Champagne, when represented, lived up to its reputation at all price points. Perrier-Jouët took home Gold for its Blanc de Blancs (£50+), Grand Brut (£30-£50) and Belle Epoque 2011 (£50+). However, it was its NV Brut Blason Rosé Champagne (£30-£50) that really impressed, receiving the competition’s first Master. Noting the rising quality of rosé Champagne in general, judge Michael Edwards said this fizz was demonstrative of the “dramatically improved quality of the red wine used for rosé making” in the region.
Stefanowicz also acknowledged that rosé sparkling wine in general had “improved immeasurably in the last decade”, but nevertheless felt that it was the most inconsistent segment of wines in the competition. Offering some food for thought, she said: “There were still a few too many where the sugar-acid flavour balance was not quite poised. Admittedly, most rosé wines are not designed with much autolysis in mind, so they rarely have the added dimension to balance out the sweetness.”
Elsewhere Champagne Mumm’s Grand Cordon picked up a Gold, as did Champagne Leclerc Briant for its Brut Reserve (£50+), while its Premier Cru Extra Brut (£50+) was awarded a Silver. This house was also responsible for one of the most intriguing wines of the day, Abyss (£50+) – a Brut Champagne aged at the bottom of the Atlantic Ocean for one year – which won a Silver. One of the best-value Champagnes of the competition was Lidl’s Comte de Senneval Champagne Brut (£10-£15), which won a Silver, proving that quality can be found at the lower end of the price scale.
“I love the fact that Champagne is still strong and holds the quality bar very high, but there were plenty of other options, like English or Spanish fizz,” said sommelier and judge Andrea Briccarello. “In terms of quality and price, the best category was the £10-15 segment, with some of the more premium wines not delivering enough for the money. I was also pleasantly surprised by the own-brand wines from the likes of Lidl, which takes its wine selection very seriously.”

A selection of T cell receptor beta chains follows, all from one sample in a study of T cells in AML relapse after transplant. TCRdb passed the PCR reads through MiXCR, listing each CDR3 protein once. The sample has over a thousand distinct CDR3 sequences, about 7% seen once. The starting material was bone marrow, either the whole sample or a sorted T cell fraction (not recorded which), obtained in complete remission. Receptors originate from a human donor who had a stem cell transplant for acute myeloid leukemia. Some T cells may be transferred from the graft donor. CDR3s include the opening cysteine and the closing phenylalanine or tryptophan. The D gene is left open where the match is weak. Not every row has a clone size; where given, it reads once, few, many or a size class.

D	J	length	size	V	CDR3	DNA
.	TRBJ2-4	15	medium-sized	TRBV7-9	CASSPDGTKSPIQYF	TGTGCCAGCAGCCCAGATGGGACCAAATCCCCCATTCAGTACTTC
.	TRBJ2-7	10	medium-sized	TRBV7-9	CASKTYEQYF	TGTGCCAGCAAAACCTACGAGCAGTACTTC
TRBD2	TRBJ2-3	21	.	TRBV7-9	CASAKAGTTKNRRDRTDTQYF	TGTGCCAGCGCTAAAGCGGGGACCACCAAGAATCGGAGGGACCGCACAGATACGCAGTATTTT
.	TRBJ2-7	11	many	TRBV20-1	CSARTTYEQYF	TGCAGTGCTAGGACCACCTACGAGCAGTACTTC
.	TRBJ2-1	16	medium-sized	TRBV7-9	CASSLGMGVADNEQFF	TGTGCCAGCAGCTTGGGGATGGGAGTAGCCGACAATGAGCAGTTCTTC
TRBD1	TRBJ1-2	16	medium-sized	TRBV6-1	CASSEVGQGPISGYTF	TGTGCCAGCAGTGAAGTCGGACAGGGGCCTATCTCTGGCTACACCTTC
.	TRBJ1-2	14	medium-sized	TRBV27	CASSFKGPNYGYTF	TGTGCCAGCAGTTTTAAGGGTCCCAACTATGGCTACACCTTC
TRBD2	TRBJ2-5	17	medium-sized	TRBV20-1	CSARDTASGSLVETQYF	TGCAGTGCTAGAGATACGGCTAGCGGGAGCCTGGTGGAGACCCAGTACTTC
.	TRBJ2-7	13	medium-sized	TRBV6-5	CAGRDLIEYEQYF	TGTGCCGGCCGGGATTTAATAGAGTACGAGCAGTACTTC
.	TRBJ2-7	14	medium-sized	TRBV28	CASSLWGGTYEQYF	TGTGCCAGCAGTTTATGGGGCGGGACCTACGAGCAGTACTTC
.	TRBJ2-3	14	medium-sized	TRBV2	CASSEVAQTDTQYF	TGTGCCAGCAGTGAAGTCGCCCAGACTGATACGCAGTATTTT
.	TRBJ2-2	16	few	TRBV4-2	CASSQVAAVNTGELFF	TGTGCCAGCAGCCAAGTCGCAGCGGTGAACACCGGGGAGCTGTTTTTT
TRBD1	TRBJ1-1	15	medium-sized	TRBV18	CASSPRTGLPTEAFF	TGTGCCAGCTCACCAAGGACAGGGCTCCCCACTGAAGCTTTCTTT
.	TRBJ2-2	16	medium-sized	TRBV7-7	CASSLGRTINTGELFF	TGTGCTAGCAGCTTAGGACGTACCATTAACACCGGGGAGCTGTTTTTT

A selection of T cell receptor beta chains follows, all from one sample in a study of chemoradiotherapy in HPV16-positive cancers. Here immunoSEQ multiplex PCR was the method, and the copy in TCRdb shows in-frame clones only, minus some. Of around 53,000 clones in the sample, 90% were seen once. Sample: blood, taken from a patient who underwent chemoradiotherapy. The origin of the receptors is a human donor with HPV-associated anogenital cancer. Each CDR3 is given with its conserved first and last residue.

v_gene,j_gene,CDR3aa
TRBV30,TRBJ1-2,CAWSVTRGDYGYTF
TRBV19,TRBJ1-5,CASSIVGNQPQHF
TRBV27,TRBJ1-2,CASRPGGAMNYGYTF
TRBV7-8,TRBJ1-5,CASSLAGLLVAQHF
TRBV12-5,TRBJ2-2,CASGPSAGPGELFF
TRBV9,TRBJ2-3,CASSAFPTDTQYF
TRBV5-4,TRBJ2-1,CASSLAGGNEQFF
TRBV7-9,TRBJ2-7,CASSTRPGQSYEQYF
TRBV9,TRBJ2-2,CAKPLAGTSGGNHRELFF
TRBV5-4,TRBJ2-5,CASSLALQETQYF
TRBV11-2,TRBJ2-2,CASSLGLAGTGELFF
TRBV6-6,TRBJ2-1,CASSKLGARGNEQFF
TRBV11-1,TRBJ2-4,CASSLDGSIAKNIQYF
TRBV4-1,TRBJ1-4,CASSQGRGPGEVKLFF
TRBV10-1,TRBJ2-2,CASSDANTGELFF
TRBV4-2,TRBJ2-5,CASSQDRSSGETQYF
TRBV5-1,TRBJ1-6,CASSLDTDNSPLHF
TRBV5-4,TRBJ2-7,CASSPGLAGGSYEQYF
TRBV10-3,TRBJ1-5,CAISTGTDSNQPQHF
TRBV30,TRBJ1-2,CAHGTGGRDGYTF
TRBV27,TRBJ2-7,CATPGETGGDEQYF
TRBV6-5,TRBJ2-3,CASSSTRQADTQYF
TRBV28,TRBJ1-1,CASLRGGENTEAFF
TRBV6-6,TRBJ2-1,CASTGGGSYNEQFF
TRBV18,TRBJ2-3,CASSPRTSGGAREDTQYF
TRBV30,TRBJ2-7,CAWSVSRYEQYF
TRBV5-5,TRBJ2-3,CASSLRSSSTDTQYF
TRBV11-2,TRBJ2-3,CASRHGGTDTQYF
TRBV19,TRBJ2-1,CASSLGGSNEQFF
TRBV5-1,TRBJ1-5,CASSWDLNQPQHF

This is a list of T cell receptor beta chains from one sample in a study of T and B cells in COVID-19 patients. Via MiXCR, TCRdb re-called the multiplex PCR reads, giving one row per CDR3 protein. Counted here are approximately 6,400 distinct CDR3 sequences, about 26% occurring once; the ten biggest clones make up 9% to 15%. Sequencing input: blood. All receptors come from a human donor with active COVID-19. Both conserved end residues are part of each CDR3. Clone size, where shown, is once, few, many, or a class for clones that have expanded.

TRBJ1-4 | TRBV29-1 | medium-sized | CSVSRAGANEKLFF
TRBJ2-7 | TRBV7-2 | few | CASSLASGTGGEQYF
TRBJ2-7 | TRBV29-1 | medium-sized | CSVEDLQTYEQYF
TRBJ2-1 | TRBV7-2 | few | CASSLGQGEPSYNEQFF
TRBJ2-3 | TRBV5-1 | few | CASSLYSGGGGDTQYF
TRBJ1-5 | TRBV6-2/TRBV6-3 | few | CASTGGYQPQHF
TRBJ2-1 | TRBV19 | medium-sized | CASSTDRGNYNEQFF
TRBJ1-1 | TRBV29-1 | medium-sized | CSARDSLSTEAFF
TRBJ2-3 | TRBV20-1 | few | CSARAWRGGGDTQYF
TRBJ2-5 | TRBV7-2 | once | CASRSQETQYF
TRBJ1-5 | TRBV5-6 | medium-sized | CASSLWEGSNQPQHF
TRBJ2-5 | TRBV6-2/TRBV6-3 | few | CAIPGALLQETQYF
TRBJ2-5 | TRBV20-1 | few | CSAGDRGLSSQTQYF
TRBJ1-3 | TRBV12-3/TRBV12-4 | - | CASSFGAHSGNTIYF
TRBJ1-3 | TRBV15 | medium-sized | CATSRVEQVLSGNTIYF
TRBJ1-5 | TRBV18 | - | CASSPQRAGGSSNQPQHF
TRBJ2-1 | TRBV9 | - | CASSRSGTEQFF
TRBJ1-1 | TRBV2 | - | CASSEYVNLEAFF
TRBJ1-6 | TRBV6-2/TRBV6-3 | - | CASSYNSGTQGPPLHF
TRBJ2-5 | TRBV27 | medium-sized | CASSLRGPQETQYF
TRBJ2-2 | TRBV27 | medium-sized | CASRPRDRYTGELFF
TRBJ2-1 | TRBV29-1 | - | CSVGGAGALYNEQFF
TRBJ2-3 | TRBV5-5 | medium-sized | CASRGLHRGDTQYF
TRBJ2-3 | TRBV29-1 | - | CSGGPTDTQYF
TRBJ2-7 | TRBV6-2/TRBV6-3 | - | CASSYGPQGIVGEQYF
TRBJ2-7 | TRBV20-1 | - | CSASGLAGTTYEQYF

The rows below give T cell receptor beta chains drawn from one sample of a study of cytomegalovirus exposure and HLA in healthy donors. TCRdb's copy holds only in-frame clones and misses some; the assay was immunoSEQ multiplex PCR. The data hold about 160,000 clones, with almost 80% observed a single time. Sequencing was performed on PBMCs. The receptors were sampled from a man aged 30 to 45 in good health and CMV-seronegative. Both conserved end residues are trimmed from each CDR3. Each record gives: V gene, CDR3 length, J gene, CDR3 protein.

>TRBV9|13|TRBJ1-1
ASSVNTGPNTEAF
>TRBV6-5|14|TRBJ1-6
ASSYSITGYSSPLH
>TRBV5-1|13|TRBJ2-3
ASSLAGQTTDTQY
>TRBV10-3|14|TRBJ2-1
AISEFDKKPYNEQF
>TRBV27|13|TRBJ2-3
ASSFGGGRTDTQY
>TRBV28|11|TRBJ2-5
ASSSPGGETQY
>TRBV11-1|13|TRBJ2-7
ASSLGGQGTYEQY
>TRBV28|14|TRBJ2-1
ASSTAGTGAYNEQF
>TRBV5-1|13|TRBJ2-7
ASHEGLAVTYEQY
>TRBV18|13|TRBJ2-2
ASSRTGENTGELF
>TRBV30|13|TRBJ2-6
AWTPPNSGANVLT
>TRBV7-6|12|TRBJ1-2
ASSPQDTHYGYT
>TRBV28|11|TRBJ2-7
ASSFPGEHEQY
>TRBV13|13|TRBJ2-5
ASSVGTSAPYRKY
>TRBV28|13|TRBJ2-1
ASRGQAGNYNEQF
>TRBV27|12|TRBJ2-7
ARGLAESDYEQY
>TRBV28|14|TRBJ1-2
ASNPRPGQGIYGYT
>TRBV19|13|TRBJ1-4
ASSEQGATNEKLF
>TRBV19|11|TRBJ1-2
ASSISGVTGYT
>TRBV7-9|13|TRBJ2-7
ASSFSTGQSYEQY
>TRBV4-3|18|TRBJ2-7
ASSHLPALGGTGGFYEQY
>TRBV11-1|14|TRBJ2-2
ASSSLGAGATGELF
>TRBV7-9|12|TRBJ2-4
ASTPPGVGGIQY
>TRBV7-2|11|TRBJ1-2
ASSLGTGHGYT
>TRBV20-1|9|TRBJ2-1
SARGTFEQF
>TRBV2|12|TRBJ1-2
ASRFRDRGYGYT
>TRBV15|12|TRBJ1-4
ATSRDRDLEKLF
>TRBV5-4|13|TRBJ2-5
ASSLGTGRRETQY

Crémant offered further high points, bringing forth high quality, medal-winning wines at the £10-£15 mark, reminding us of the category’s good value. Bouvet Ladubay picked up a Gold for its Crémant de Loire Brut Blanc, along with Reverchon’s Riesling Crémant Brut (£20-£30) from Hessen in Germany. Domaine Paul Mas scooped a Silver for its Côte Mas Crémant de Limoux Brut, along with Patriarche for its Crémant de Bourgogne Rosé and Blanc expressions.
On par with the Champagnes in terms of price, many of the English sparkling wines were well received, with Wiston Estate receiving a Gold for its Blanc de Noirs and Cuvée Brut (£30-£50), while Hattingley Valley picked up a Silver for its Classic Reserve (£30-£50).
“English sparklings, a small group, were very good,” noted Stefanowicz, “an indication that England should be considered as an alternative to our neighbours across the Channel.”
Of all the regions represented in this year’s competition, Cava has seen the biggest upheaval in the past year. In 2017, DO Cava launched the Cava de Paraje Calificado classification, which is open to all Cava producers. However, just nine cellars have reached the required standards to achieve the new quality seal – the equivalent of just 300,000 bottles in a region that produces 245 million annually. So it was gratifying to have one such wine in our line-up, which lived up to the certification’s high quality standards. Barcelona’s Gran Torelló Cava de Paraje Calificado received a Gold – a shining example of the DO’s ongoing efforts to drive quality upwards while also better highlighting the region’s best wines. From the New World, Roederer Estate flew the flag for California, winning a Gold for its NV Quartet and NV Quartet Rosé (£20-£30), both from the Anderson Valley. Chile performed particularly strongly at the lower end of the price spectrum, with Maycas del Limarí winning a Silver for its Espace Brut (£10-£15) from the Limarí Valley, while Viña Maipo scored a Silver for its Vitral Sparkling (£10-£15) from the Central Valley.
“Finding good-value wines in the under-£10 and £10-£15 brackets was superb,” noted Stefanowicz. “The traditional-method wines at £10-£15, whether Crémant from the Loire or Bourgogne, or well made Cava, also provide exceptional value for money, with fresh bread or gentle buttered toast autolysis accenting fruit. Above £20, the wines seemed to have more consistency in terms of depth and complexity. And the wines at higher prices (£30+) were beautifully cut diamonds, serious wines with layers of aromas and flavours and lovely textured mousse across the palate.”